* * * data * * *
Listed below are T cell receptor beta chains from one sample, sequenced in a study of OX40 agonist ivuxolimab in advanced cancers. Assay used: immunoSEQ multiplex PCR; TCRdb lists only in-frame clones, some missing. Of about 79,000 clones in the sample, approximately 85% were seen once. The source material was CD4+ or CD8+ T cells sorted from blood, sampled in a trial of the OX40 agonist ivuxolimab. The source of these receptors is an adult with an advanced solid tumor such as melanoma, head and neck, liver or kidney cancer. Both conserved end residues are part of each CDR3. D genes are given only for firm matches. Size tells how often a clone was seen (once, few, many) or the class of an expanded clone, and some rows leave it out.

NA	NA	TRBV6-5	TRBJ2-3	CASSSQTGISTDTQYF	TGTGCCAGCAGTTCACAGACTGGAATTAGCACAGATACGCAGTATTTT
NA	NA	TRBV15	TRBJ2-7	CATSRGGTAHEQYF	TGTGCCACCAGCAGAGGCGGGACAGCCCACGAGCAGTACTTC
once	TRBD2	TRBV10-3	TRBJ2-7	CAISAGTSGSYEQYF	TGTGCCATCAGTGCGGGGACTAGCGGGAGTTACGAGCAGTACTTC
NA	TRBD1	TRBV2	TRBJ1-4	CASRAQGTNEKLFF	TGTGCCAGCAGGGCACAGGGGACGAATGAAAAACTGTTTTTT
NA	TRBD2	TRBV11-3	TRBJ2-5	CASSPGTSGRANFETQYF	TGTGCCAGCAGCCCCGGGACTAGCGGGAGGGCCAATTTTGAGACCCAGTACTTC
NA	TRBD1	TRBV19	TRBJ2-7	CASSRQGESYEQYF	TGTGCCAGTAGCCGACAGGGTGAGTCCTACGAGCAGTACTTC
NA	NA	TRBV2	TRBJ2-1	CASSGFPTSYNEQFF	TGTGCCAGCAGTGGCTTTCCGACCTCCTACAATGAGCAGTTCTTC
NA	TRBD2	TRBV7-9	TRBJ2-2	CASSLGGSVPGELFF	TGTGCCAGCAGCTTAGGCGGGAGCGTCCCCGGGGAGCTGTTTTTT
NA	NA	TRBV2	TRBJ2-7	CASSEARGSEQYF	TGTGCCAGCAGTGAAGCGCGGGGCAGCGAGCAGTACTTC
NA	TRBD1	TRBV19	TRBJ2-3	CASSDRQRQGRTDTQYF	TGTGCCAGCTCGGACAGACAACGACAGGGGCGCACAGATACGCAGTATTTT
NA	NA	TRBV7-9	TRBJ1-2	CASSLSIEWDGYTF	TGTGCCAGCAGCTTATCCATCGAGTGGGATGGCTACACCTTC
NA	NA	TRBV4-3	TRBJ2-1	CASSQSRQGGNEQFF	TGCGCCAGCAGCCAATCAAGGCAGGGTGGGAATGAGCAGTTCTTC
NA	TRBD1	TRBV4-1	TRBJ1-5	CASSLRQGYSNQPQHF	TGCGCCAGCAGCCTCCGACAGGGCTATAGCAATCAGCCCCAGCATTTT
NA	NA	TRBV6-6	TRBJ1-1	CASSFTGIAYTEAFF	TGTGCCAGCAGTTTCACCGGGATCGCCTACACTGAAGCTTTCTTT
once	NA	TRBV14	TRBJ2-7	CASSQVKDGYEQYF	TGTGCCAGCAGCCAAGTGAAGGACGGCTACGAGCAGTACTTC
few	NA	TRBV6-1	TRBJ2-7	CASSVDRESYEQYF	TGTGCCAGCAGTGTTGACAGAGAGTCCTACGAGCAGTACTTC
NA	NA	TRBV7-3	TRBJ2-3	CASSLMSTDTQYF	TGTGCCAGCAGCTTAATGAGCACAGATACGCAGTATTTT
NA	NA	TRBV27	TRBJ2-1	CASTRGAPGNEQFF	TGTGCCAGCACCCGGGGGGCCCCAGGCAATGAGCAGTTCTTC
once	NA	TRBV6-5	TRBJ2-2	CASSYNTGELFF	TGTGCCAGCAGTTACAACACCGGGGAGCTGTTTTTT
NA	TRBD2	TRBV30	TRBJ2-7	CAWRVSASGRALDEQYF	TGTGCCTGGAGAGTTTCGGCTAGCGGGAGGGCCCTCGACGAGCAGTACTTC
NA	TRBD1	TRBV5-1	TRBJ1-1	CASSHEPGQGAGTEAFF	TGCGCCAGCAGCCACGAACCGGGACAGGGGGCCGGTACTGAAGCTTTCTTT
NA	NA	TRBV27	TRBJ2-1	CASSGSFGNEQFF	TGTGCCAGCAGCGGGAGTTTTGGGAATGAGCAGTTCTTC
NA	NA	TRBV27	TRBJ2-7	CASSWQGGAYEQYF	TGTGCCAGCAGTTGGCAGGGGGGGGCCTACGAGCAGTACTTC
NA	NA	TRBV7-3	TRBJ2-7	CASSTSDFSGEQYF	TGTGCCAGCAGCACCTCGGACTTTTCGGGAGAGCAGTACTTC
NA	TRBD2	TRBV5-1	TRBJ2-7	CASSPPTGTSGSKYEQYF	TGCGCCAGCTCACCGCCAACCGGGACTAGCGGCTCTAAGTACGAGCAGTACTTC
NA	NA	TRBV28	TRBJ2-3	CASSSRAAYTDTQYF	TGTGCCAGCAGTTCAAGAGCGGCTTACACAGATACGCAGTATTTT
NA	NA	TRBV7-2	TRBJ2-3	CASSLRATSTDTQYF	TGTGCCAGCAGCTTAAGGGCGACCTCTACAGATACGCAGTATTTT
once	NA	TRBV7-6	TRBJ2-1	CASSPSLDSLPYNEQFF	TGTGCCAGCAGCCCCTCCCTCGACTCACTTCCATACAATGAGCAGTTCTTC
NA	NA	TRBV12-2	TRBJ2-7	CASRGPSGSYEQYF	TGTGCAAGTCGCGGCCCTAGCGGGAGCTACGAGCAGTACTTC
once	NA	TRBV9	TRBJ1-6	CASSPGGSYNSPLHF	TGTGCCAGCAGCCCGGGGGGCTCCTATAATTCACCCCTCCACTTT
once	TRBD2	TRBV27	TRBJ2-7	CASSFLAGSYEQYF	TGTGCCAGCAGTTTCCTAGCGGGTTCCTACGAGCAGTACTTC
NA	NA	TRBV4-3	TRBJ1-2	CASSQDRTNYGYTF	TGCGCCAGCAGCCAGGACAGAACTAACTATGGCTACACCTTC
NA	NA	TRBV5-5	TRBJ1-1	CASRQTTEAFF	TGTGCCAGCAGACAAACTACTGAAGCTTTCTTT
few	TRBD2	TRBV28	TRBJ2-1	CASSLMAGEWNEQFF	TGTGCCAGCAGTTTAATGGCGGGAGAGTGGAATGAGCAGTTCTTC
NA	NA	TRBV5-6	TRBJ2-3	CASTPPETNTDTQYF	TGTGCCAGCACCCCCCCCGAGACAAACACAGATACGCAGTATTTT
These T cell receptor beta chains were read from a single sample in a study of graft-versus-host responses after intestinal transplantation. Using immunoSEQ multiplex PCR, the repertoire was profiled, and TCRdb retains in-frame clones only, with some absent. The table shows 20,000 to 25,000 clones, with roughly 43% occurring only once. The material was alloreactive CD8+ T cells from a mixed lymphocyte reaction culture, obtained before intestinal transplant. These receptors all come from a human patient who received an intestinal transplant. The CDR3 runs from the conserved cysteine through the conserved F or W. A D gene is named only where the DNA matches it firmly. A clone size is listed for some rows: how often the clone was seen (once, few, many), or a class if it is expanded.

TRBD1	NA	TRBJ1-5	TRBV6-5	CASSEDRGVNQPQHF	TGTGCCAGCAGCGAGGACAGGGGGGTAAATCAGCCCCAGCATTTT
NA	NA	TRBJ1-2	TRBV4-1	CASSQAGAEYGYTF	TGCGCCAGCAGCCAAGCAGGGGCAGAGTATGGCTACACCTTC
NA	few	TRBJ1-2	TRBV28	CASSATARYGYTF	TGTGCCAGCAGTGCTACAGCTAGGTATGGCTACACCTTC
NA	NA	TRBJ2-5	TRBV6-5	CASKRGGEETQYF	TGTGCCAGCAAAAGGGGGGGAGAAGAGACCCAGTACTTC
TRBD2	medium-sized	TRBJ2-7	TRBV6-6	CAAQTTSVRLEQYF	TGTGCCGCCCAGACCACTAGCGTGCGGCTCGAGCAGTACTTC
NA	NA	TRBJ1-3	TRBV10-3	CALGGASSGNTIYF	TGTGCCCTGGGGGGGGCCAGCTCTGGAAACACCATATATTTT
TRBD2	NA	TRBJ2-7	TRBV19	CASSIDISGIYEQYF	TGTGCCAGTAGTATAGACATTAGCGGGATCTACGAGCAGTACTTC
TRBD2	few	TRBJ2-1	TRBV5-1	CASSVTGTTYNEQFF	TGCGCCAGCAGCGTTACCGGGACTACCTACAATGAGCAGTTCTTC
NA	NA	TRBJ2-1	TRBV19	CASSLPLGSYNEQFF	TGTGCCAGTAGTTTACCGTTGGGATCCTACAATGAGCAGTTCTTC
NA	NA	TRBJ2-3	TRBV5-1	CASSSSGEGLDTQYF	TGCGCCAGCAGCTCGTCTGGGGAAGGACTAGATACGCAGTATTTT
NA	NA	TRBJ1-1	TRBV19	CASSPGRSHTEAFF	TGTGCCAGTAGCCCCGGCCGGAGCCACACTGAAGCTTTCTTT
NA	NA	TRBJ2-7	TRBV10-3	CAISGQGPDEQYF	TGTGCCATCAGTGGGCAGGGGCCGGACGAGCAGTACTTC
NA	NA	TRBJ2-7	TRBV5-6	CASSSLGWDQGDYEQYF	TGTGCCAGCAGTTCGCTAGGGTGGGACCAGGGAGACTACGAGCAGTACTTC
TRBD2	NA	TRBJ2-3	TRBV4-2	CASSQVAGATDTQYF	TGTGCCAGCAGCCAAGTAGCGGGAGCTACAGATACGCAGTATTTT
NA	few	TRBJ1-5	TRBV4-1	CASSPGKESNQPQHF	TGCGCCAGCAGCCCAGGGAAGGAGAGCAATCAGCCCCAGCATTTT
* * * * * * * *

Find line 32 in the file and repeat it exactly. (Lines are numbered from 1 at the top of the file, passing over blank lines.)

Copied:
once	TRBD2	TRBV27	TRBJ2-7	CASSFLAGSYEQYF	TGTGCCAGCAGTTTCCTAGCGGGTTCCTACGAGCAGTACTTC